I, of course, did not appreciate the extent of his influence then, but I knew that as I read his words I felt both grounded and empowered by the simple fact that I understood exactly what he meant.

Shining Romance is very grown up

I accepted his basic message—that in a world that was absurd, the only course was awareness and action. In my innocence, I was confident that one day I would arrange to meet Camus. Then, on January 4, , Camus died in a car crash outside Paris. He was only forty-six. I had just turned nineteen. I was still on Christmas vacation with my family, so I did not hear the news until I returned to school.

Only then did I see the awful headline and the picture of the Facel Vega wrapped around a tree.

Camus, a Romance

I felt bereft, and I was also more helplessly involved with him than ever. I used two sheets of carbon paper for copies and an ink eraser or white-out for errors, staving off exhaustion with coffee, No-Doze, and an incipient and exhilarating sense of accomplishment.


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I also remember the great sadness that came with the knowledge that my affair with Camus was ending. I had never before experienced such an intimate relationship with a writer, poring over his prose and filling up with his rhythms, thinking his thoughts, trying to crawl under his skin. Inadvertently, my kinship with Camus had progressed far beyond academic interest. However unlikely it seemed, I had come to identify with Camus, the courageous expatriate from Algeria, and for my own sake, I needed to know more about the man than his public pronouncements and his published work.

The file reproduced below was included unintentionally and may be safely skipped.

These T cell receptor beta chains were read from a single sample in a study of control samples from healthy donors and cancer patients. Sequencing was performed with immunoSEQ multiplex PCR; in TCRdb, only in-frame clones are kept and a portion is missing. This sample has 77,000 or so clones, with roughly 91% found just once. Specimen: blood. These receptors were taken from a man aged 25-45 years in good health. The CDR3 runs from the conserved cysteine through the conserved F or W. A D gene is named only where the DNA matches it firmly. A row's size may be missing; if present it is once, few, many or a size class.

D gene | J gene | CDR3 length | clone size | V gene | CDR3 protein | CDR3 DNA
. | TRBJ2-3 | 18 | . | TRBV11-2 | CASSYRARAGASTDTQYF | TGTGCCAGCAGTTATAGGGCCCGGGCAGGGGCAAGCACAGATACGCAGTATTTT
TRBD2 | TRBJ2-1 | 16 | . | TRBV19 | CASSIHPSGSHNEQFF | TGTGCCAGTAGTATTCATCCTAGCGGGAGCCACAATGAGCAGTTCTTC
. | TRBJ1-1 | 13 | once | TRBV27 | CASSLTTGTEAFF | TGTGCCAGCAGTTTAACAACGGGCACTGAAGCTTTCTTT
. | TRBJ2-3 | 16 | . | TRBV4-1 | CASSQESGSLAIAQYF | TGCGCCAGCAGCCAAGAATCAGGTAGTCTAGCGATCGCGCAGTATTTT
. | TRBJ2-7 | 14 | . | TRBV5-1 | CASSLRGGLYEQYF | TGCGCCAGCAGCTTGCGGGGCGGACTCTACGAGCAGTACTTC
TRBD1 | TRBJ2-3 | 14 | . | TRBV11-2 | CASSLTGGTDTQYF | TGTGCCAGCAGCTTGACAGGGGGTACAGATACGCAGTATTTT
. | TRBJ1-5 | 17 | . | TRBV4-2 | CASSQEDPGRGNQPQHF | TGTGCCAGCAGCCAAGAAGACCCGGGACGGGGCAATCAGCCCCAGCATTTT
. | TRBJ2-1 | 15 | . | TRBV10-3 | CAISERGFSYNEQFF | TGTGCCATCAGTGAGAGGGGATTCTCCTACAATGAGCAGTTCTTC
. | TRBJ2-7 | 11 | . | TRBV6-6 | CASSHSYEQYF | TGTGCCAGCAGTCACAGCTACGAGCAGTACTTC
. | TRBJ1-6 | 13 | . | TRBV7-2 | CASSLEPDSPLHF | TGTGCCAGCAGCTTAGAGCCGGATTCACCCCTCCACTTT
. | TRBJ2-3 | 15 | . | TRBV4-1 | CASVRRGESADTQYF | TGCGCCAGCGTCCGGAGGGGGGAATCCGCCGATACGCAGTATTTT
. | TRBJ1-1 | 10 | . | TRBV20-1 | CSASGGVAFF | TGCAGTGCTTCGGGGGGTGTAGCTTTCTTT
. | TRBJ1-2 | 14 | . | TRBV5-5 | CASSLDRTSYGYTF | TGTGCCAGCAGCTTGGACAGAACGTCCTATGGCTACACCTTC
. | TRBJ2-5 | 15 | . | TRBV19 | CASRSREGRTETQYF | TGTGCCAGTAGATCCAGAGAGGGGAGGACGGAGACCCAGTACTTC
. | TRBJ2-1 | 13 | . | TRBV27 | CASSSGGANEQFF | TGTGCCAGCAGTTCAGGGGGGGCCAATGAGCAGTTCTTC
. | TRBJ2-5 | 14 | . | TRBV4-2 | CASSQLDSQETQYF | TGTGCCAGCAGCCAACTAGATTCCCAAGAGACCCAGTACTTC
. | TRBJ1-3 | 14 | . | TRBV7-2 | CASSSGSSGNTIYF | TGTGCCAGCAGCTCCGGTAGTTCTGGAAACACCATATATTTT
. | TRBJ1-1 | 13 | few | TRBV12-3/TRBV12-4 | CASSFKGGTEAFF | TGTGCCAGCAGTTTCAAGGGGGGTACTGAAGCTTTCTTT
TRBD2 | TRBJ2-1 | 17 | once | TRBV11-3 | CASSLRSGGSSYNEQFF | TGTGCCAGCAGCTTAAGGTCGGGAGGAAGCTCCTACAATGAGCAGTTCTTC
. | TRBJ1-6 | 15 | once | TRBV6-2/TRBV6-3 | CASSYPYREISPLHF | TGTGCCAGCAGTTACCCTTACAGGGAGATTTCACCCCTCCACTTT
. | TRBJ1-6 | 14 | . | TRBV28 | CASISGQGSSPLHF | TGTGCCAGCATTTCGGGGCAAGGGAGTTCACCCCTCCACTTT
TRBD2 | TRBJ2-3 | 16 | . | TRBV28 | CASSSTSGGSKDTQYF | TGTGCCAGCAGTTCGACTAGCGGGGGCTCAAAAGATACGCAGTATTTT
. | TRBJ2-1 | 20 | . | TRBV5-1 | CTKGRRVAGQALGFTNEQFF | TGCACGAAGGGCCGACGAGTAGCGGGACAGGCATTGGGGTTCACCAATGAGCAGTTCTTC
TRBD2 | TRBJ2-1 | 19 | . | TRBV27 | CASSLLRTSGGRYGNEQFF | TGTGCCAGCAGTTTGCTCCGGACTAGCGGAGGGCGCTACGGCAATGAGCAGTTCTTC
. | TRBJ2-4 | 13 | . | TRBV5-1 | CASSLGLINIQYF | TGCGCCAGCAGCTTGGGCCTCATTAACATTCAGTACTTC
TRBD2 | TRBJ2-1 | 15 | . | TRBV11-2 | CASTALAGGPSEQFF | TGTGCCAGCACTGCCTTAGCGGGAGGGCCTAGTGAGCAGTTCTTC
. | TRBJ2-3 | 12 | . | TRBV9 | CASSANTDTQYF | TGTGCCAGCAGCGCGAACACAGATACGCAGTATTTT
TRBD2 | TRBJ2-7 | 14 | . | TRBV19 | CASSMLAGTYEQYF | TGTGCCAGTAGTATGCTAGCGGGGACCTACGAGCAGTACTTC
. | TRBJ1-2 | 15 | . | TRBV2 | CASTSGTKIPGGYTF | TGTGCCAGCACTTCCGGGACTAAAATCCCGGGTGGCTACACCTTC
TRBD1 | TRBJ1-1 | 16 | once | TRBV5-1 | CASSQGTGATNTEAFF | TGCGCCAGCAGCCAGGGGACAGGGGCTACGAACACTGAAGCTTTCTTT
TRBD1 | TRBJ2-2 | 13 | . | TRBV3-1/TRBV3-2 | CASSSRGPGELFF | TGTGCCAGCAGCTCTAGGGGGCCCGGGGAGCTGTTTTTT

Thus began what has become a forty-year quest that effectively connects my past to my present. My pursuit of Camus has been neither always constant nor even conscious, but our relationship has endured. In the mids the pursuit was active, for I was at last living in France, and I expected to find Camus at every turn. But it was already a different era, and his death seemed to have been one of those turning points that divide time into then and now. The multicultural Algeria that Camus had labored to preserve was a lost cause and the FLN leader Ahmed Ben Bella had been elected president of the newly independent Arab country.

The images still had that beautiful presence. A professor at the Sorbonne told me that scholars from all over the world—Swedes, Germans, Americans, Chileans, and Libyans—were preparing doctoral theses on Camus: on Camus the Hellenist, Camus the pagan, or Camus the picaresque saint. Camus was being consecrated, I thought; his tomb was being sealed. Frederick Brown. And the Show Went On. Alan Riding. Simone De Beauvoir.